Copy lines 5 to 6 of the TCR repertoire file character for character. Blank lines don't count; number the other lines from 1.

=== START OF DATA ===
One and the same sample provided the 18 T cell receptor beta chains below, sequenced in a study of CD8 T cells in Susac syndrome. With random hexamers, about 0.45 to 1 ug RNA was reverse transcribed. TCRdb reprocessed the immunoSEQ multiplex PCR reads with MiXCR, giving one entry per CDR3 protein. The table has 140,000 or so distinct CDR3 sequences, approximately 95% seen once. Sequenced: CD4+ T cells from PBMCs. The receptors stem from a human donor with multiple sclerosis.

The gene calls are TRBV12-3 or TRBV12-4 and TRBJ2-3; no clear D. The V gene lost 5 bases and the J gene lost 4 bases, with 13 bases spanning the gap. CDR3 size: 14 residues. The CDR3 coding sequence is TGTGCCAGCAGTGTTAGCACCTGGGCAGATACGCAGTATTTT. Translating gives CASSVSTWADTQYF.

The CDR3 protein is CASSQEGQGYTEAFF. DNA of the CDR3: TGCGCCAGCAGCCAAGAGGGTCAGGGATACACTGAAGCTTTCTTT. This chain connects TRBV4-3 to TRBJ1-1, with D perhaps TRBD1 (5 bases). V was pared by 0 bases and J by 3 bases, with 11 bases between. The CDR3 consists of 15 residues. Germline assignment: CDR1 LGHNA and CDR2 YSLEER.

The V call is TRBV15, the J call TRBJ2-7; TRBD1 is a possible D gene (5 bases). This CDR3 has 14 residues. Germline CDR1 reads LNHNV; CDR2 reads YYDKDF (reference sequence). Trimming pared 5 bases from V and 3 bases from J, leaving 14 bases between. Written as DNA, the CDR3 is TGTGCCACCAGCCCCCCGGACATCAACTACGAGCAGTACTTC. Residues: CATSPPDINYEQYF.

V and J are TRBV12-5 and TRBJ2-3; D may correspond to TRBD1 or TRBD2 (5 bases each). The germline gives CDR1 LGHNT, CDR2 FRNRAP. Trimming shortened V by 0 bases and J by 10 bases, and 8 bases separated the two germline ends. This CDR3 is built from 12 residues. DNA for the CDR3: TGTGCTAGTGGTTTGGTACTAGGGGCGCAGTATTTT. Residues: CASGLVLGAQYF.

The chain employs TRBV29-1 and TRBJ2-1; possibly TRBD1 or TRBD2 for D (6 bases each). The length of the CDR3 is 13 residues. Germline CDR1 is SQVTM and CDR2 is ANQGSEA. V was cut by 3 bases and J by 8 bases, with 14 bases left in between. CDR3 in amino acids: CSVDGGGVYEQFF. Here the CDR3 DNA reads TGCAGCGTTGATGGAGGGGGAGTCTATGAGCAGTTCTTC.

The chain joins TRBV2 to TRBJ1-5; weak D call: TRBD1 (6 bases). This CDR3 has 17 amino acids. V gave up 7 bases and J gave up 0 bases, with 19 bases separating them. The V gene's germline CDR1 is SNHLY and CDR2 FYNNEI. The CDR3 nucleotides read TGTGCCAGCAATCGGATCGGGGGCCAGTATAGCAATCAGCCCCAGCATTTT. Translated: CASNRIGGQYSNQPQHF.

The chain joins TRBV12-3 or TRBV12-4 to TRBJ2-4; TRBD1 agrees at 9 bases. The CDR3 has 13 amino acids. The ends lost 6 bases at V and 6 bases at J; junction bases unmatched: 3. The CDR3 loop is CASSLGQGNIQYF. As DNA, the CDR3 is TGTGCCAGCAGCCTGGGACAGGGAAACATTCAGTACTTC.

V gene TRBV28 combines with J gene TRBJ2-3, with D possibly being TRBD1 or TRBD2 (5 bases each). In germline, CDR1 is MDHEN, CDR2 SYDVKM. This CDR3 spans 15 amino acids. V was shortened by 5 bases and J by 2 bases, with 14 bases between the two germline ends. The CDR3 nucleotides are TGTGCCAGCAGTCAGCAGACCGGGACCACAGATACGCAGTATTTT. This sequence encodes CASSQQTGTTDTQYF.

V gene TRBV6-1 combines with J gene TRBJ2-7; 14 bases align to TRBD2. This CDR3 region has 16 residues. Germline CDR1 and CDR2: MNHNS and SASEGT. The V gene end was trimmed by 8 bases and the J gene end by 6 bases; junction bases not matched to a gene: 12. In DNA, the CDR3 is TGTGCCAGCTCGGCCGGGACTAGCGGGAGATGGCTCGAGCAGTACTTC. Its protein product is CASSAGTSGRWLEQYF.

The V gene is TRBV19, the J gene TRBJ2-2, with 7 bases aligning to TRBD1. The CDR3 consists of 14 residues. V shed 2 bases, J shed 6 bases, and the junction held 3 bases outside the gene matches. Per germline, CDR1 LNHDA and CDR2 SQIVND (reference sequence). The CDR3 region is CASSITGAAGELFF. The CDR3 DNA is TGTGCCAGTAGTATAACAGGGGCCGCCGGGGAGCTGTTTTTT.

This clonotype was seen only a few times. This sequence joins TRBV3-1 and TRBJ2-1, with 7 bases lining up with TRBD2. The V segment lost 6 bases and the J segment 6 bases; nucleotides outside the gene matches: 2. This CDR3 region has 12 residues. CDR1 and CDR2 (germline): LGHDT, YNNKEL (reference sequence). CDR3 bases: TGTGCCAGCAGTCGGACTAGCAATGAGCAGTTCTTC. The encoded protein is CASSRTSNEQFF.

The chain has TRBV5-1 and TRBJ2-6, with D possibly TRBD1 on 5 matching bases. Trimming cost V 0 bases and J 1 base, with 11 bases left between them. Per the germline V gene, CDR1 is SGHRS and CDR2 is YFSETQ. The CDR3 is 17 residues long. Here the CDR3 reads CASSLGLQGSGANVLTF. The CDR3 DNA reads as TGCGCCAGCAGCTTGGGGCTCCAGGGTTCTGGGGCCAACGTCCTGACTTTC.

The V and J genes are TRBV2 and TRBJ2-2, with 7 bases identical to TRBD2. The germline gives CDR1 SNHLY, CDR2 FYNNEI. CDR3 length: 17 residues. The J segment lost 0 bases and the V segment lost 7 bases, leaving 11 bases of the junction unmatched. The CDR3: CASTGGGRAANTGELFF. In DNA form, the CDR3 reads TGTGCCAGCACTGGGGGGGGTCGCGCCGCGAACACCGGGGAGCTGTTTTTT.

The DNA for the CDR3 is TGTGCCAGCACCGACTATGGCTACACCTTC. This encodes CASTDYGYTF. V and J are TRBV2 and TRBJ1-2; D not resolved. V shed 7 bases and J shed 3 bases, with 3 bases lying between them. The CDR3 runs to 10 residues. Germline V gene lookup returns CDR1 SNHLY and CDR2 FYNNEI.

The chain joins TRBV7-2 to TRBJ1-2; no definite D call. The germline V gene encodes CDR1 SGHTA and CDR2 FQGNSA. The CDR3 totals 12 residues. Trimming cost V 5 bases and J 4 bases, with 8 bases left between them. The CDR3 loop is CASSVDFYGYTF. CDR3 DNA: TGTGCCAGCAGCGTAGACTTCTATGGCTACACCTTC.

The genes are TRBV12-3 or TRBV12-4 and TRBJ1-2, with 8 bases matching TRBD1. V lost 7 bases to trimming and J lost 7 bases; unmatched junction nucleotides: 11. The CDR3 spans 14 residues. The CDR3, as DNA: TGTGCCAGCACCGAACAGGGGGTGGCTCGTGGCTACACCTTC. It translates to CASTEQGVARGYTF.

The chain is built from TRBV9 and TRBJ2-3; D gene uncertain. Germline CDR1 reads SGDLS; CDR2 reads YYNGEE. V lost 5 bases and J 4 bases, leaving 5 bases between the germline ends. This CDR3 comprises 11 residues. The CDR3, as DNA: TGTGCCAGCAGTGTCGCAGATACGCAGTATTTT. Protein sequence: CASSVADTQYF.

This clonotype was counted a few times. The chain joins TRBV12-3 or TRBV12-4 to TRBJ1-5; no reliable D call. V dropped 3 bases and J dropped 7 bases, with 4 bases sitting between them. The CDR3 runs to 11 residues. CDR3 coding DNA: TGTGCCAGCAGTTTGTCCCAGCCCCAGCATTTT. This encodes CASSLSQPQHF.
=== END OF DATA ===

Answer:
V and J are TRBV12-5 and TRBJ2-3; D may correspond to TRBD1 or TRBD2 (5 bases each). The germline gives CDR1 LGHNT, CDR2 FRNRAP. Trimming shortened V by 0 bases and J by 10 bases, and 8 bases separated the two germline ends. This CDR3 is built from 12 residues. DNA for the CDR3: TGTGCTAGTGGTTTGGTACTAGGGGCGCAGTATTTT. Residues: CASGLVLGAQYF.

The chain employs TRBV29-1 and TRBJ2-1; possibly TRBD1 or TRBD2 for D (6 bases each). The length of the CDR3 is 13 residues. Germline CDR1 is SQVTM and CDR2 is ANQGSEA. V was cut by 3 bases and J by 8 bases, with 14 bases left in between. CDR3 in amino acids: CSVDGGGVYEQFF. Here the CDR3 DNA reads TGCAGCGTTGATGGAGGGGGAGTCTATGAGCAGTTCTTC.